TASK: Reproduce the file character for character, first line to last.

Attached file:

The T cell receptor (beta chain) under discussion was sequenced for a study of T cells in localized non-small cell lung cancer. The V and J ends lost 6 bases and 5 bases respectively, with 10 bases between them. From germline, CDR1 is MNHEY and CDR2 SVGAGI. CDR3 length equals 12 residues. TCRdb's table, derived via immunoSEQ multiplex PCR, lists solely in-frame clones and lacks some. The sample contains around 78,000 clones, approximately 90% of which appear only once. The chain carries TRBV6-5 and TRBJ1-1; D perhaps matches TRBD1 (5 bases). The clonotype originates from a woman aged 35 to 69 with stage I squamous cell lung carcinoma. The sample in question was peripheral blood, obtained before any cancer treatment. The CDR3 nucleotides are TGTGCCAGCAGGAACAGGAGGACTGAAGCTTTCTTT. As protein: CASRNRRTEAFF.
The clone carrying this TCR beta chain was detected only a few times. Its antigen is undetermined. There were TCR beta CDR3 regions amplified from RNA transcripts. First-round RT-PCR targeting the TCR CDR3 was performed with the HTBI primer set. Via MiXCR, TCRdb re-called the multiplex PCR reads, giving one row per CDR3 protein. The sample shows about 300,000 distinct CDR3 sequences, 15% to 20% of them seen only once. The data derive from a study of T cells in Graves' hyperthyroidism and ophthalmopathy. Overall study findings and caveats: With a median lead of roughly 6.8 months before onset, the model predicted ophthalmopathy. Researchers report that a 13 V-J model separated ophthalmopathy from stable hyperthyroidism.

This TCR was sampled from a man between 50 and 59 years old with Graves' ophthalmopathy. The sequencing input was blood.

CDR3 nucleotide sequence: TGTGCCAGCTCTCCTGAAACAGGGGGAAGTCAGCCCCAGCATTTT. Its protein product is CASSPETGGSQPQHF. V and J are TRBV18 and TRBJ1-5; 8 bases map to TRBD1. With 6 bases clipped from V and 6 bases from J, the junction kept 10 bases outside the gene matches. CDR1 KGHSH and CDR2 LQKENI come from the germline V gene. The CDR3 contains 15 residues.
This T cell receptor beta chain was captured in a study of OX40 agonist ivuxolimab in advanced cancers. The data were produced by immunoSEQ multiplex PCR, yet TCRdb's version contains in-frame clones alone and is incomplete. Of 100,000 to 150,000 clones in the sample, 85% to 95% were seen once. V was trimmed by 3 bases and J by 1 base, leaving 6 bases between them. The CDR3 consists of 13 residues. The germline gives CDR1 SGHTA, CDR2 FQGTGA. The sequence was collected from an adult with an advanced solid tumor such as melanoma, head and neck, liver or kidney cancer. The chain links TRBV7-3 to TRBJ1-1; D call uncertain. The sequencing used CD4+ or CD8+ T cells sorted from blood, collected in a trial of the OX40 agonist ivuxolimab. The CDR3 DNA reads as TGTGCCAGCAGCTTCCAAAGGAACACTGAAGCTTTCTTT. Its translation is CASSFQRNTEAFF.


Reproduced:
The T cell receptor (beta chain) under discussion was sequenced for a study of T cells in localized non-small cell lung cancer. The V and J ends lost 6 bases and 5 bases respectively, with 10 bases between them. From germline, CDR1 is MNHEY and CDR2 SVGAGI. CDR3 length equals 12 residues. TCRdb's table, derived via immunoSEQ multiplex PCR, lists solely in-frame clones and lacks some. The sample contains around 78,000 clones, approximately 90% of which appear only once. The chain carries TRBV6-5 and TRBJ1-1; D perhaps matches TRBD1 (5 bases). The clonotype originates from a woman aged 35 to 69 with stage I squamous cell lung carcinoma. The sample in question was peripheral blood, obtained before any cancer treatment. The CDR3 nucleotides are TGTGCCAGCAGGAACAGGAGGACTGAAGCTTTCTTT. As protein: CASRNRRTEAFF.
The clone carrying this TCR beta chain was detected only a few times. Its antigen is undetermined. There were TCR beta CDR3 regions amplified from RNA transcripts. First-round RT-PCR targeting the TCR CDR3 was performed with the HTBI primer set. Via MiXCR, TCRdb re-called the multiplex PCR reads, giving one row per CDR3 protein. The sample shows about 300,000 distinct CDR3 sequences, 15% to 20% of them seen only once. The data derive from a study of T cells in Graves' hyperthyroidism and ophthalmopathy. Overall study findings and caveats: With a median lead of roughly 6.8 months before onset, the model predicted ophthalmopathy. Researchers report that a 13 V-J model separated ophthalmopathy from stable hyperthyroidism.

This TCR was sampled from a man between 50 and 59 years old with Graves' ophthalmopathy. The sequencing input was blood.

CDR3 nucleotide sequence: TGTGCCAGCTCTCCTGAAACAGGGGGAAGTCAGCCCCAGCATTTT. Its protein product is CASSPETGGSQPQHF. V and J are TRBV18 and TRBJ1-5; 8 bases map to TRBD1. With 6 bases clipped from V and 6 bases from J, the junction kept 10 bases outside the gene matches. CDR1 KGHSH and CDR2 LQKENI come from the germline V gene. The CDR3 contains 15 residues.
This T cell receptor beta chain was captured in a study of OX40 agonist ivuxolimab in advanced cancers. The data were produced by immunoSEQ multiplex PCR, yet TCRdb's version contains in-frame clones alone and is incomplete. Of 100,000 to 150,000 clones in the sample, 85% to 95% were seen once. V was trimmed by 3 bases and J by 1 base, leaving 6 bases between them. The CDR3 consists of 13 residues. The germline gives CDR1 SGHTA, CDR2 FQGTGA. The sequence was collected from an adult with an advanced solid tumor such as melanoma, head and neck, liver or kidney cancer. The chain links TRBV7-3 to TRBJ1-1; D call uncertain. The sequencing used CD4+ or CD8+ T cells sorted from blood, collected in a trial of the OX40 agonist ivuxolimab. The CDR3 DNA reads as TGTGCCAGCAGCTTCCAAAGGAACACTGAAGCTTTCTTT. Its translation is CASSFQRNTEAFF.